Thursday, December 10, 2009

Alien Holidays

Something that often doesn't happen in science fiction is holidays, yet most of us arrange our lives around major times when you do certain things partly because you've always done them and partly because that's what people do at that time of year. It gets really weird when something like Christmas, which blends a whole bunch of winter solstice festival traditions into the Christian message, and has since kind of spilled out into a month or so that encompasses a bunch of things that are mostly based on the pagan festivals... Er, where was I? Oh, yeah.

It gets really weird when Christmas, in its form as a predominantly northern hemisphere winter festival, gets transplanted more or less intact to the southern hemisphere, with all the midwinter traditional trappings attached. Of course, that's exactly what I grew up with, so I never saw anything odd about fake pine trees and fake snow or the big fat guy in the red suit with all the fur everywhere being right in the middle of summer. In fact, since I moved to the US, I've been consistently weirded out, every year, by the novelty of Christmas in winter.

Then there's the holidays I simply don't 'get' because they were never part of the Australian tradition, like Thanksgiving, and the ones I miss because they're not part of the US tradition.

Now imagine all those traditions on a space station with no seasons at all. Or a planet where the year just plain doesn't match our calendar. How weird is that going to get? (Hint: 'very'). How about praying to Mecca when the direction you'd need to face would put have you kneeling on the wall? (Okay, not so hard if there's no gravity, but the prayer mat would have to be stuck on, then moved each time because the relative positions would keep changing)

Of course, people will adapt. They'll adjust their traditions a bit, put Santa in red board shorts and thongs (the footwear. The thought of a big fat guy in thong underwear is just...EW), and the absurdities of singing about snow and ice and all when it's hot enough to cook eggs on the pavement just won't occur to them because that's how it's always been. Maybe some of the people will have scales and be a bit bewildered about the way these soft-skinned mammals do things, but hey, it's kind of fun anyway, and we can get drunk on their booze and they get drunk on ours, so let's party! (This does rather assume that the aliens in question met a group of Australian or similarly-minded explorers, whose sole criteria for 'is people' is 'shares the booze').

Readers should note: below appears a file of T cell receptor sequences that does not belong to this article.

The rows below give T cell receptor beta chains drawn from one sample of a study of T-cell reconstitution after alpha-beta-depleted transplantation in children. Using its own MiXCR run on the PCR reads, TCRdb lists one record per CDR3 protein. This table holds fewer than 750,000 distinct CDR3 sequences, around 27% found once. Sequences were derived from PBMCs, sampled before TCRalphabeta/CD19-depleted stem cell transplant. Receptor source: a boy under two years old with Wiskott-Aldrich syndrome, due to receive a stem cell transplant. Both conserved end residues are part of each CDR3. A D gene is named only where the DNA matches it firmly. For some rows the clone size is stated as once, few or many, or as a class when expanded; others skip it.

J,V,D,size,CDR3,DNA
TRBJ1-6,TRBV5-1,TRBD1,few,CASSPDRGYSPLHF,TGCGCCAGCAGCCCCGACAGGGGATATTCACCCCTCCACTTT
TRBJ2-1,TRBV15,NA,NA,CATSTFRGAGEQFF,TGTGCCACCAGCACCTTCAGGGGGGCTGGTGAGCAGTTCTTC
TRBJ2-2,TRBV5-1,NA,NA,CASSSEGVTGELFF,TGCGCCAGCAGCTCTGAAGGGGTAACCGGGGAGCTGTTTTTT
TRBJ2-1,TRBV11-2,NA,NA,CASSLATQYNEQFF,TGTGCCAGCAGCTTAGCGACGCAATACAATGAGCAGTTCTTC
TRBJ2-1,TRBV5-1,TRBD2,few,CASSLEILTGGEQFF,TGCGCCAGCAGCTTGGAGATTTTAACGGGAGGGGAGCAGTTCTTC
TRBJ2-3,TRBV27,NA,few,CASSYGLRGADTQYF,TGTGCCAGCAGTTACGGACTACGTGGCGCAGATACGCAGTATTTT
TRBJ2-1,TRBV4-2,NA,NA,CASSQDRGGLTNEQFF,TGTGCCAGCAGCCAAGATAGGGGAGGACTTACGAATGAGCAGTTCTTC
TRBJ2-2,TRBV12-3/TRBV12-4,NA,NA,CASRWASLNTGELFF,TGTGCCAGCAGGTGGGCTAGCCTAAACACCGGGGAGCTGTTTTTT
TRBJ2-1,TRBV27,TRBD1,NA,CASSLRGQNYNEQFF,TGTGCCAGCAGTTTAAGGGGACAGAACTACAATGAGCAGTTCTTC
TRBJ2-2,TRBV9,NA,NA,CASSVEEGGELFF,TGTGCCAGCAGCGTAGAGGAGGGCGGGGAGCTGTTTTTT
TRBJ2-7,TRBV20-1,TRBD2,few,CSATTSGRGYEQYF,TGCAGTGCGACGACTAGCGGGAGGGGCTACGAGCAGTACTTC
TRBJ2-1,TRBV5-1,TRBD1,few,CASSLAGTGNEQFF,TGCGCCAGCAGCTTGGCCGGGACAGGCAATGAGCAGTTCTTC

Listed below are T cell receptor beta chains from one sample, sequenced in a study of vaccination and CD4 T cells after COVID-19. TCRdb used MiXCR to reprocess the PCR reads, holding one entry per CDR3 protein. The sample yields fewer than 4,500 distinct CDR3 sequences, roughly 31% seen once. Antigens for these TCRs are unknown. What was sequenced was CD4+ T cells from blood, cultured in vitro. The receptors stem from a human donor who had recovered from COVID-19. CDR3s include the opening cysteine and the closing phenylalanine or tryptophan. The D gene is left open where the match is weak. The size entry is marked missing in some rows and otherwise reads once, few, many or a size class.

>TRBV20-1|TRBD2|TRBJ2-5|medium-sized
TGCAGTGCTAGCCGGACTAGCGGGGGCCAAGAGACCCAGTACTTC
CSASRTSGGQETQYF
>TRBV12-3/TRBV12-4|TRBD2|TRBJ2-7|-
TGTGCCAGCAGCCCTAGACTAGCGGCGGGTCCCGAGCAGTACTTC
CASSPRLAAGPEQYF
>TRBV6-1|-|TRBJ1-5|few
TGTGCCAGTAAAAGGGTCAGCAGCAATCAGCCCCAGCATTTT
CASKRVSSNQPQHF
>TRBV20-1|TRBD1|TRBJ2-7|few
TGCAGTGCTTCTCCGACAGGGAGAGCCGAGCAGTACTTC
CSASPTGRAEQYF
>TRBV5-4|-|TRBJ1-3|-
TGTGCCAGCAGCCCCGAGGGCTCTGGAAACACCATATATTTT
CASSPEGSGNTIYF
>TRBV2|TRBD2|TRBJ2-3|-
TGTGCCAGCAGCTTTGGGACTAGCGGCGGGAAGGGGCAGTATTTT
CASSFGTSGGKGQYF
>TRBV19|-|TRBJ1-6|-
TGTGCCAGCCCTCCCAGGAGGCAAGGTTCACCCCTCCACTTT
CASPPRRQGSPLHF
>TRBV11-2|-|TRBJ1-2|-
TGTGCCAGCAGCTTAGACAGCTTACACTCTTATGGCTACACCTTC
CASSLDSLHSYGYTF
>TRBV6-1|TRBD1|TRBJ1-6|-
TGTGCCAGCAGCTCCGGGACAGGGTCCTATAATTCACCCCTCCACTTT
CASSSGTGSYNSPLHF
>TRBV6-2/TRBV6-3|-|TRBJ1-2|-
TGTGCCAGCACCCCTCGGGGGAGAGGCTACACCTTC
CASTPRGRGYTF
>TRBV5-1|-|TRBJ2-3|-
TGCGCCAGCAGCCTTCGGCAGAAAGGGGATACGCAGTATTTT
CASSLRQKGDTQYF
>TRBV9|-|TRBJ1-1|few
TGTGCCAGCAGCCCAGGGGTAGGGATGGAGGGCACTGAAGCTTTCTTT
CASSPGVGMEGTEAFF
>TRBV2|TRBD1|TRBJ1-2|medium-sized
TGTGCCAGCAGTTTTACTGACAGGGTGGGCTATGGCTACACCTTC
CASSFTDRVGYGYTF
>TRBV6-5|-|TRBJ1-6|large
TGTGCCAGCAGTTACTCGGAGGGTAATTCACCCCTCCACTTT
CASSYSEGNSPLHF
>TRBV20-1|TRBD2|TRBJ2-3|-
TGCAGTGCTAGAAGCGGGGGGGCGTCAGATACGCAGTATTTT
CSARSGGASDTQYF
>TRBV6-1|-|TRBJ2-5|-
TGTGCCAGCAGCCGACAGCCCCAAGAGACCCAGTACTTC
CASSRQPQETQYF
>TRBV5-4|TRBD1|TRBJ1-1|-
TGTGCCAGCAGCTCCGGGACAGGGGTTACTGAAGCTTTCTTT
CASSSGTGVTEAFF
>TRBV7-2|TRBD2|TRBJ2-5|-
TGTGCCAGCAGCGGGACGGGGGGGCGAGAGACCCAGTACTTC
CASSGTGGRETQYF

Or maybe it will go the other way, and people will jealously guard their traditions and refuse to change one iota no matter what. I'm not sure I know anyone who's that rigid, but it's happened in the past, so it can certainly happen again. Actually, my money (and I come from a land where they'll cheerfully bet on two flies crawling up a wall) is on 'yes', and 'everything in between'. One thing history tells you, quite loudly if you don't stick your fingers in your ears and go 'neener neener neener I'm not listening' is that if it can be done, it will be done, usually with some kind of sexual fetish attached.

What do you think future holidays will be like? The only answer I don't think is legit is that they won't exist. They will, because marking certain times as "special" is part of how we personally distinguish the passage of time. It's never 'four Novembers back', it's 'Thanksgiving four years ago'.


John Lambshead said...

As far as I am concerned an alien holiday involves visiting my relatives in Cornwall. Wierd doesn't even begin to describe it.

Anonymous said...

I'm a born-again, fundamentalist Cristmasian. By golly, Santa is fully dressed, when he's on duty!

Hmm, I suppose on colony planets things like Independence Day will get rolled into "Discovery Day" or some such. And if there's farming, some sort of post-harvest celebration seems logical. "Christmas" specifically will probably depend on the colonists. But some excuse for one big party a year is sure to come up.

And Alien Holidays, well, when it comes to Holidays, I like to be inclusive. ;) But if you've got a whole bunch of different kinds of aliens, it could be difficult to get anything done.

C Kelsey said...

My aliens will eventually end up celebrating "Pants Day". ;)

Rowena Cory Daniells said...

What I find strange are customs like getting so emotional involved with a football team that their win or loss can make or break your week end.